Companies must? American companies must … refuse to provide Internet services in China It’s presented as though there are two black and white options, no Internet service for the Chinese people or wide open freedom.
Red Herrings This fallacy diverts your attention away from the real issue. The “red herring” is the other issue he’s using to misdirect you. Kids are experts Why didn’t you call me when you didn’t come home by 11p.m. from your date? My brother doesn’t have a curfew for dates.
Wishful Thinking Confusing “What Should Be” and “What Is” Reality or “what is,” is often in conflict with “what should be.” Computer game makers should not be forced to participate in a rating system. Parents should review the game content to see if they deem it appropriate for their child.
Confusing Naming with Explaining Naming makes us think that we have identified something that the person has or is that makes him act accordingly. A different name for a behavior is presented as the cause of it. Sony, Panasonic and other electronics manufacturers are against legislation requiring recycling fees. It’s big business versus the earth. Big business is greedy and bad, earth is good
Perfect Solutions If a solution doesn’t completely eliminate the problem, that doesn’t make it bad. It may be superior to no solution at all. We should not go through the extra expense of installing a firewall because hackers will still find security holes.
Begging the Question The speaker may put the burden on you to prove that his conclusion is not correct instead of giving reasons. Isn’t is worth $10 a month to protect your home computer from hackers? Show me that space aliens don’t exist! Or he may build on an unproven assumption. Have you stopped beating your wife?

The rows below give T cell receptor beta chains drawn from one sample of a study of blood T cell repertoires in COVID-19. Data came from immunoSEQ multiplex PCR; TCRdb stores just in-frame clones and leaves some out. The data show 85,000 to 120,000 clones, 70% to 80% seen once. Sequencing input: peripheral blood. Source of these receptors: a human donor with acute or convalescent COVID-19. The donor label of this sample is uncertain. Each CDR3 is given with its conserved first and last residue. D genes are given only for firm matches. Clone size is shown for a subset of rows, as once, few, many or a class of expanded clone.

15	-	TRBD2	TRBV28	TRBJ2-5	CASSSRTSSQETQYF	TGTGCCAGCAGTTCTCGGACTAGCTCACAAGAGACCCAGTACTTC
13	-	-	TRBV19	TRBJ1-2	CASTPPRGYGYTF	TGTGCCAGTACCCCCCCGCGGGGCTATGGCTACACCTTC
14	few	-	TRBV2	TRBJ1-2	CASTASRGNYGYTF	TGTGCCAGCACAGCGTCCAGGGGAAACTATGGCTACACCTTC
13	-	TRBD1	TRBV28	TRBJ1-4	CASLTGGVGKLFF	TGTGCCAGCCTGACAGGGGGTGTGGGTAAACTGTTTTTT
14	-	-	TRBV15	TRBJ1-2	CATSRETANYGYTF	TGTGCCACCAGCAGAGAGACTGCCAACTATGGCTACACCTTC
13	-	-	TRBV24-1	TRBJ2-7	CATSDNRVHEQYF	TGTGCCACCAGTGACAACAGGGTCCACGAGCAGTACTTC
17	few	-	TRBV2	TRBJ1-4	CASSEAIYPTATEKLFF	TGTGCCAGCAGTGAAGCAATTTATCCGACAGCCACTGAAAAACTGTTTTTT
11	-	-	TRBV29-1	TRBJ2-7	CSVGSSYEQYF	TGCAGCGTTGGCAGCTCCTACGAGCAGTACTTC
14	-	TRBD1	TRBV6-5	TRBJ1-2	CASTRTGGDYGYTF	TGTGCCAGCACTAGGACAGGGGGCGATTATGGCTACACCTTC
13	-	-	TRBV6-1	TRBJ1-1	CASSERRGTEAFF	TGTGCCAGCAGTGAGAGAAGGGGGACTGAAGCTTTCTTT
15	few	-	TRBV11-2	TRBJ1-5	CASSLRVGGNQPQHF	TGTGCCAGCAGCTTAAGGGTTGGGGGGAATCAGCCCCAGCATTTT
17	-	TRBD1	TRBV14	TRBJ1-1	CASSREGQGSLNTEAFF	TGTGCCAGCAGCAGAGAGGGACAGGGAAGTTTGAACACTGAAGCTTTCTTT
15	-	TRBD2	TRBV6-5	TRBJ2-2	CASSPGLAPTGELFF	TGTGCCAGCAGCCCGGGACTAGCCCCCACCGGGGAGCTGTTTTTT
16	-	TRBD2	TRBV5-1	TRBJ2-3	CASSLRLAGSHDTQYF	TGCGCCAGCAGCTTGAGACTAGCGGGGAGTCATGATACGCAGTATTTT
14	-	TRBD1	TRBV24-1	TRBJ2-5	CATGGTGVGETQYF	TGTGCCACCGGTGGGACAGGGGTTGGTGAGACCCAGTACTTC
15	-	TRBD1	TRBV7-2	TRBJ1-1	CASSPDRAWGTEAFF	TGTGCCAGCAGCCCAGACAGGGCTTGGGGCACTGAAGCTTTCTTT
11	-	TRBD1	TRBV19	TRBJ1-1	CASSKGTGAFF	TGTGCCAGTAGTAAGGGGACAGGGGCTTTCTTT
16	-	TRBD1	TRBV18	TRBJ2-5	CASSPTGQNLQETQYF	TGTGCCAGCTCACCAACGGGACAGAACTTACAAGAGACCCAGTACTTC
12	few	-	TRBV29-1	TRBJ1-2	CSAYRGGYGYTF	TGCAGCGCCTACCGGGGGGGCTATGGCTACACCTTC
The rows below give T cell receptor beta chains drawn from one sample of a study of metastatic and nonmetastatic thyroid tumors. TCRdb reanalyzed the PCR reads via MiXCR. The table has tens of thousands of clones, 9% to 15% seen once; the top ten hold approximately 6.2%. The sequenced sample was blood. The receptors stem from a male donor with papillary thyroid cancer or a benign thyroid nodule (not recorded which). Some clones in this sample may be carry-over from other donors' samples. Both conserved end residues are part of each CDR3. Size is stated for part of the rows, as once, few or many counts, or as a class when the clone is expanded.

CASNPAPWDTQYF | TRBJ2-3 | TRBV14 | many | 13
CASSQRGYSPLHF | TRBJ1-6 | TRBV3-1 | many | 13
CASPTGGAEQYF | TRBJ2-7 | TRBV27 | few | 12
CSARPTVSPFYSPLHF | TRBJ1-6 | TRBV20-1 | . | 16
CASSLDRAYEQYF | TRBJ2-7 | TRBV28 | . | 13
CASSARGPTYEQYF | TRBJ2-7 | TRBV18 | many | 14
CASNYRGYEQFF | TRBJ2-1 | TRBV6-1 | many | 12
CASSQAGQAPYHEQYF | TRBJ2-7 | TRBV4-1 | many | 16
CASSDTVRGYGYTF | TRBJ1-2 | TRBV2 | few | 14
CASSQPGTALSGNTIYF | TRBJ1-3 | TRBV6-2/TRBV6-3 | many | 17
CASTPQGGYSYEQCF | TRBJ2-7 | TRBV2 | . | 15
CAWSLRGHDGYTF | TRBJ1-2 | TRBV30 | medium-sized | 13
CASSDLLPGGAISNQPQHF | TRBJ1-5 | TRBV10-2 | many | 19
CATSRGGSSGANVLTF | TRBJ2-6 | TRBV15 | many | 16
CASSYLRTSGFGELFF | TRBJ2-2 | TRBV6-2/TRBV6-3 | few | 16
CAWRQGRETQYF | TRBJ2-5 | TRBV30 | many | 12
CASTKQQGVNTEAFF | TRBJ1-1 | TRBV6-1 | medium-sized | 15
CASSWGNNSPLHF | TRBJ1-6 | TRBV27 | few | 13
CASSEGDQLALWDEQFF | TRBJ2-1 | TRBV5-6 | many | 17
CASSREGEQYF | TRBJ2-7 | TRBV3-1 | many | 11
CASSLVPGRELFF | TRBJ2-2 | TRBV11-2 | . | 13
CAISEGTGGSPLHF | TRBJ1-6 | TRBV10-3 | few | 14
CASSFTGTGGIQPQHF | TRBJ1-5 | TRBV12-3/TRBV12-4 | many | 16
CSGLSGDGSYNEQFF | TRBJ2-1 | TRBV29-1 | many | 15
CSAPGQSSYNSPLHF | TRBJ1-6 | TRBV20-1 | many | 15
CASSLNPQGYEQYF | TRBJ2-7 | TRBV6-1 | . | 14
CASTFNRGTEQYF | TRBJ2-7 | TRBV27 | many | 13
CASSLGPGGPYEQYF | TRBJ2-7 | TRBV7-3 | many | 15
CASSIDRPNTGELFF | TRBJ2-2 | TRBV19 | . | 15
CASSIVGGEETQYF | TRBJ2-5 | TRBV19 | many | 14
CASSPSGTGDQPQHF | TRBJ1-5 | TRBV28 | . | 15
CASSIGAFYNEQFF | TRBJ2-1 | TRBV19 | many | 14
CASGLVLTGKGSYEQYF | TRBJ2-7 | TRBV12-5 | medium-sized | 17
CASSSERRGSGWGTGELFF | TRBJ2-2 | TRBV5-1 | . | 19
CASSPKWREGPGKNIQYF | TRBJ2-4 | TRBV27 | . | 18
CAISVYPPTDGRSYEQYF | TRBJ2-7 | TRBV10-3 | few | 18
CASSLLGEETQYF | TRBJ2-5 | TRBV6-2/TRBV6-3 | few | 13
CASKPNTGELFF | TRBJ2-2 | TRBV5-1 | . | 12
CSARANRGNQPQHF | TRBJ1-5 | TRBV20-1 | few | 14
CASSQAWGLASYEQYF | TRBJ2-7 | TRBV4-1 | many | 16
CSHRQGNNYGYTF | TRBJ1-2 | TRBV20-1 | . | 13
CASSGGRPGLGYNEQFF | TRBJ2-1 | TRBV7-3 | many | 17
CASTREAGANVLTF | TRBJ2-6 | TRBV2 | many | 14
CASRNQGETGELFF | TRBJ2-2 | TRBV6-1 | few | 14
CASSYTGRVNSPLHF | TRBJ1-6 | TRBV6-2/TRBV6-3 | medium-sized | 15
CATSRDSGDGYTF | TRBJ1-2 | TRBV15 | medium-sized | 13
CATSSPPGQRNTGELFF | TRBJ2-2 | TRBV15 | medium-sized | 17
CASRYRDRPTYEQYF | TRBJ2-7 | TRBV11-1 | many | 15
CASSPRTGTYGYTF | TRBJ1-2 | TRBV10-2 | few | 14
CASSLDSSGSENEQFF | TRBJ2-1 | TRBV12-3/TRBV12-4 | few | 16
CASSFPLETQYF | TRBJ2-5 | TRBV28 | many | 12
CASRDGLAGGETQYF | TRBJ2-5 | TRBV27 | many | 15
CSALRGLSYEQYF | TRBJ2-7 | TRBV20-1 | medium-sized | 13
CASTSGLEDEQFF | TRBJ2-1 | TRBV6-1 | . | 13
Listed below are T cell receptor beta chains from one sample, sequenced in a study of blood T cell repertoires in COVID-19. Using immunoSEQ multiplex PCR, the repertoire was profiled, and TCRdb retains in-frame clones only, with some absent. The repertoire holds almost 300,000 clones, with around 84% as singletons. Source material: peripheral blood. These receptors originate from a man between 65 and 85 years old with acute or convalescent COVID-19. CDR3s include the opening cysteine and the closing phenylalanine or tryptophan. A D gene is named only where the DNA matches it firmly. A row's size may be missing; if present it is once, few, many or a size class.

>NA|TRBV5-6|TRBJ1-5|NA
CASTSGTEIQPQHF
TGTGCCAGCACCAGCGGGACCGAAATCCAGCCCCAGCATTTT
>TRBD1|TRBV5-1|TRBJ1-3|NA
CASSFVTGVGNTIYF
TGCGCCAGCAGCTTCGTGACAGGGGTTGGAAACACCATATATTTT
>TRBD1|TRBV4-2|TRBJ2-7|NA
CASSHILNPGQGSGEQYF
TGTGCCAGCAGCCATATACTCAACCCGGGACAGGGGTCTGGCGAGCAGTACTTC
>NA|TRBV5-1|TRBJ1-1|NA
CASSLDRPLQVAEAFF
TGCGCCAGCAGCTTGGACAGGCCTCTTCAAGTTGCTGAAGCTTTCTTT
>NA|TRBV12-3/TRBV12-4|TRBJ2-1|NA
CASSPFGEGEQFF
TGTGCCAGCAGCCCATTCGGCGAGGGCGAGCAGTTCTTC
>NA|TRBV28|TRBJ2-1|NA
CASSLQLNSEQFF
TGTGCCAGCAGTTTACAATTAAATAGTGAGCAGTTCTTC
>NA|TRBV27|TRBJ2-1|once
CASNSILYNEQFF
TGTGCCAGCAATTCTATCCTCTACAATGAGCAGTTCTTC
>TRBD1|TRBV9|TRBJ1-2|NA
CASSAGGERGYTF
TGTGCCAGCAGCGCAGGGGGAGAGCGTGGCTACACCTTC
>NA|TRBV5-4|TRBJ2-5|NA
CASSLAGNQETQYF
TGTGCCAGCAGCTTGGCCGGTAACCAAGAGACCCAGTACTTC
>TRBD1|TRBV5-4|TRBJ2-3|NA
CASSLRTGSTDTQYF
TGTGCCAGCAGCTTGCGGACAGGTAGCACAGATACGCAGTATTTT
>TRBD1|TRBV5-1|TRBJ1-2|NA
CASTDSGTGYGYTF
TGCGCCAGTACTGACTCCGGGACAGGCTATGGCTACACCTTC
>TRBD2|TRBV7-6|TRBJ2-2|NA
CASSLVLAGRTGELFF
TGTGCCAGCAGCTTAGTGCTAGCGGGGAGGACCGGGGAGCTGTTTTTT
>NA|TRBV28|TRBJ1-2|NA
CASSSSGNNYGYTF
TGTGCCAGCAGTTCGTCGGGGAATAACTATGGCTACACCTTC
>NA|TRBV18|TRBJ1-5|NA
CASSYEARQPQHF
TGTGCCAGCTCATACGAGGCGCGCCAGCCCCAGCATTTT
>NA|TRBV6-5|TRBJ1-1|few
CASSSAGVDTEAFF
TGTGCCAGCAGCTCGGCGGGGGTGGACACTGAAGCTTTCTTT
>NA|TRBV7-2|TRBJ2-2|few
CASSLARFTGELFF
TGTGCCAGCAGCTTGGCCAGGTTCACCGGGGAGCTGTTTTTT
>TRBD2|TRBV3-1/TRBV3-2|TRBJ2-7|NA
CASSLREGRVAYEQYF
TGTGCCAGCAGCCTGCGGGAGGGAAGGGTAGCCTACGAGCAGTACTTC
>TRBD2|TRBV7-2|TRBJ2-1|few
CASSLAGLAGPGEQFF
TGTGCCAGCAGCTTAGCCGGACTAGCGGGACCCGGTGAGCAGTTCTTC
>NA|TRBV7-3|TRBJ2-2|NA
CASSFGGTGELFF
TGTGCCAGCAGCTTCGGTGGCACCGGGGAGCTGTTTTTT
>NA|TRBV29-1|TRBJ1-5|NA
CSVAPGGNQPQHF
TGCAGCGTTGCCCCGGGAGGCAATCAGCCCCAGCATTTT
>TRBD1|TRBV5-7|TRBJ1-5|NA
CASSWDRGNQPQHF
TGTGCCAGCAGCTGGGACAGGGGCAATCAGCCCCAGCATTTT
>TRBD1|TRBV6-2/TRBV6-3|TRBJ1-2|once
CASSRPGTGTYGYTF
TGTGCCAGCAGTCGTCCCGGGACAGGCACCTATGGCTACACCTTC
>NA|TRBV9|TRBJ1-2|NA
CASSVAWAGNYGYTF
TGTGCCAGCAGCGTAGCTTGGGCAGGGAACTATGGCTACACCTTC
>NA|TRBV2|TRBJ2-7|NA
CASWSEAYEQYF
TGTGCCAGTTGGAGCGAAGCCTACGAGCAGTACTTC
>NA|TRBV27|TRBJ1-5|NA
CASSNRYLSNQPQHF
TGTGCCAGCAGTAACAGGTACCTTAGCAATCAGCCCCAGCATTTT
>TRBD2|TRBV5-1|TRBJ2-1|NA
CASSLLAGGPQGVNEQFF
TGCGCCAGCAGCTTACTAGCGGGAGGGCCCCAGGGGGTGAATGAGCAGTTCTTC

More Begging the Question Sometimes the “reason” is just the conclusion restated in a slightly different way. It’s circular reasoning. Internet filtering software should be installed in schools because undesirable sites will be blocked.
What Kind of Fallacy is it? 1. We need to get the latest iPad right away. Everyone at school has one. 2. Don’t re-elect President Obama. He is a Marxist and a racist. 3. Gays should not be allowed to marry. Marriage has always been between a man and a woman. 4. Don’t swim in the ocean. TV star Nicole "Snooki" Polizzi says "the water's all whale sperm.“ 5. You can stop eating animal products and be healthy or keep eating them and be unhealthy. 6. Why should I do my math homework? I don’t want to be a math teacher.
Answers 1. Ad populum 2. Ad hominem 3. Appeal to tradition 4. Questionable authority 5. False dilemma 6. Red Herring. End of Lecture